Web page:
Some people are saying the flooding that forced the evacuation of residents and damaged homes and farmland along the lower reaches of the Kings River during our recent heat wave could have been avoided.
Critics, including Fresno County Supervisor Buddy Mendes, point the finger at the U.S. Army Corps of Engineers for being slow to release water from Pine Flat Dam upon the start of soaring temperatures.
“If they had started a few days earlier, they would never have gotten to the point they were at,” Mendes told The Bee’s Lew Griswold.
That said, Mendes acknowledged the difficulty of the assignment: “It’s a gigantic, grueling (water) year. I think they did OK. They were a day or two late on bringing the flows back up. Hindsight is 20-20.”
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Yes, it is. But it’s best to ask questions, and analyze what went right or wrong. The answers often lead to better ways of handling tough situations.
In this case, we’ll defend the corps’ performance.
Weather is fickle. In addition, the Los Angeles Times reported that before the flooding experts had warned that California’s 100-year-old method of detecting and forecasting snowmelt no longer was accurate because of climate change. In fact, snowpack measurements done the old-fashioned way – placing an aluminum tube in mountain snow – can be off by 20 percent to 60 percent.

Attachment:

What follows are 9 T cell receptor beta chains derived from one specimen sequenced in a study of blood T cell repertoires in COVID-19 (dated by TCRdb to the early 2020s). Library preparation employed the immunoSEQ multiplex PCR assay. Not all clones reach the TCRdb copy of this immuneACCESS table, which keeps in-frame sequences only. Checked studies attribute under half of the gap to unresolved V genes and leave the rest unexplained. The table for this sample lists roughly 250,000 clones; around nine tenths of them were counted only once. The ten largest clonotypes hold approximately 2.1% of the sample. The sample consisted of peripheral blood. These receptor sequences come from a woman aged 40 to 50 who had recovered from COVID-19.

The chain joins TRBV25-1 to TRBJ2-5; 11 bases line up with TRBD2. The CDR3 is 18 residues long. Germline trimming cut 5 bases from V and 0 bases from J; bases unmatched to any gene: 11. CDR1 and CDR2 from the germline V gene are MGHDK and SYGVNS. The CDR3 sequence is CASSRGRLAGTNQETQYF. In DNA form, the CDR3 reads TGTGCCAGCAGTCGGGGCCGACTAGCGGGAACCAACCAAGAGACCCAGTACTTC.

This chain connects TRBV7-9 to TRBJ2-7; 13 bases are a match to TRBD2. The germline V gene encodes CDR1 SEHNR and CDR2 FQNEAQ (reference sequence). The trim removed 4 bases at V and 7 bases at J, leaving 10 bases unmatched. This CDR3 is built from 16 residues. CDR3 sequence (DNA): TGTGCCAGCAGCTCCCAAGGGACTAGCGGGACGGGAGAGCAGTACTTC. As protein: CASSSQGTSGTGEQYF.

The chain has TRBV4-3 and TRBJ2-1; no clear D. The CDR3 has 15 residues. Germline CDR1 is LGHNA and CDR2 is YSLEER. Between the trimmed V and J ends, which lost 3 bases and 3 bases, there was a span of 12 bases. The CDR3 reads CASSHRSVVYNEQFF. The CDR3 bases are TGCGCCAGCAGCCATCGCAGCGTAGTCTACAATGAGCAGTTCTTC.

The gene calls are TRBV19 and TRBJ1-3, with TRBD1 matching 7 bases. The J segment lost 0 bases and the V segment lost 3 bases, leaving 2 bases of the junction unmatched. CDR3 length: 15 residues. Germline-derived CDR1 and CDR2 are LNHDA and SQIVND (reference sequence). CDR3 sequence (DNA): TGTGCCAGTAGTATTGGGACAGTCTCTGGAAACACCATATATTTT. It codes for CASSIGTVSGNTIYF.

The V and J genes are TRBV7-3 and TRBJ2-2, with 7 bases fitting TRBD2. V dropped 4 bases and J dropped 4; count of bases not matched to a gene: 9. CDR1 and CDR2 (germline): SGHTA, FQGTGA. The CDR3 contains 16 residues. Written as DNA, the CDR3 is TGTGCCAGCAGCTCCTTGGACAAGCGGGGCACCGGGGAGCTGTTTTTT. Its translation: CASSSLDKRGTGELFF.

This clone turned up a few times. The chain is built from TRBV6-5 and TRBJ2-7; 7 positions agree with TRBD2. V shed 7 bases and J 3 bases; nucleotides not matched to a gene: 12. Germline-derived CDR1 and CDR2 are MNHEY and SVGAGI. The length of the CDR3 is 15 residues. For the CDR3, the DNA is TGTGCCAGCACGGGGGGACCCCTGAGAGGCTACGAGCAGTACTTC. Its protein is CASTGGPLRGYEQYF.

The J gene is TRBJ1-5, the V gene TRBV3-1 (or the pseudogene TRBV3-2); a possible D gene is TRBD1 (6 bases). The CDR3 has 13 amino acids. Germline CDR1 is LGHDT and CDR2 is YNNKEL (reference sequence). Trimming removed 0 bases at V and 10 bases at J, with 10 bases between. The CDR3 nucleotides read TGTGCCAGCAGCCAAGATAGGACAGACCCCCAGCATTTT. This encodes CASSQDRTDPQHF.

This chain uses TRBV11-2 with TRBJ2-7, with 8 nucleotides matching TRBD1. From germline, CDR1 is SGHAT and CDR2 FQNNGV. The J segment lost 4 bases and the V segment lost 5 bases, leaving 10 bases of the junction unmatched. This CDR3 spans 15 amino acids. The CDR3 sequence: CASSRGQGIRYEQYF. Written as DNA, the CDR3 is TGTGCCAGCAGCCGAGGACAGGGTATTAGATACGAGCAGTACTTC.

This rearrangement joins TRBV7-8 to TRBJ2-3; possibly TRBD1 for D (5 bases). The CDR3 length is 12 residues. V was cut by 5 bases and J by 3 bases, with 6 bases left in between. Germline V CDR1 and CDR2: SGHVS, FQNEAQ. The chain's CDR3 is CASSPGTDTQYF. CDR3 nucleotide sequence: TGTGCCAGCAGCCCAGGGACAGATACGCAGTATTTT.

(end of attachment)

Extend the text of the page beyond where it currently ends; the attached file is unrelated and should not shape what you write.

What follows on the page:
Add a state record snowpack. And that snow in the highest parts of the Sierra is unable to be measured by land-based instruments. And the 90-degree temperatures at Wishon Reservoir, which is 6,500 feet above Pine Flat. And, finally, the reality that the corps must perform a juggling act: Keep enough water in Pine Flat for irrigation releases later this summer and release sufficient water to accommodate the snowmelt.
The truth is, the dam operators did not have sufficient information to make the best decisions.
Fortunately, help is on the way.
A pilot project involving NASA’s Jet Propulsion Laboratory, the California Department of Water Resources and local water authorities is measuring snowpack from the air, Valley Public Radio’s Ezra Romero reported this spring. Planes are dispatched over the Sierra and they send out laser pulses that measure snow depth and water content.
Thomas Painter, the NASA scientist who came up with the idea of using lasers to measure snow, told Romero: “That uncertainty (about snowpack) that’s been a part of water management in the west is going to go away.”
Laser measurements were used this year to measure the snowpack in the San Joaquin River Watershed. NASA’s goal is to perfect the technique and take it worldwide.
In addition, flood protection can be increased by finding strategic places that allow rivers to expand during high flows. When done right, setting back levees and expanding bypasses can keep residents high and dry while also supporting the recovery of native wildlife and fish populations – ultimately reducing regulatory burdens on farmers.
Courtney Moore was among those forced to leave their homes. We like what he had to say: “What else can (the corps) do? Seriously – when you’ve got a reservoir at that level?”
Perhaps, after the next big snowpack, the corps will have many more tools and options. And folks can stay put.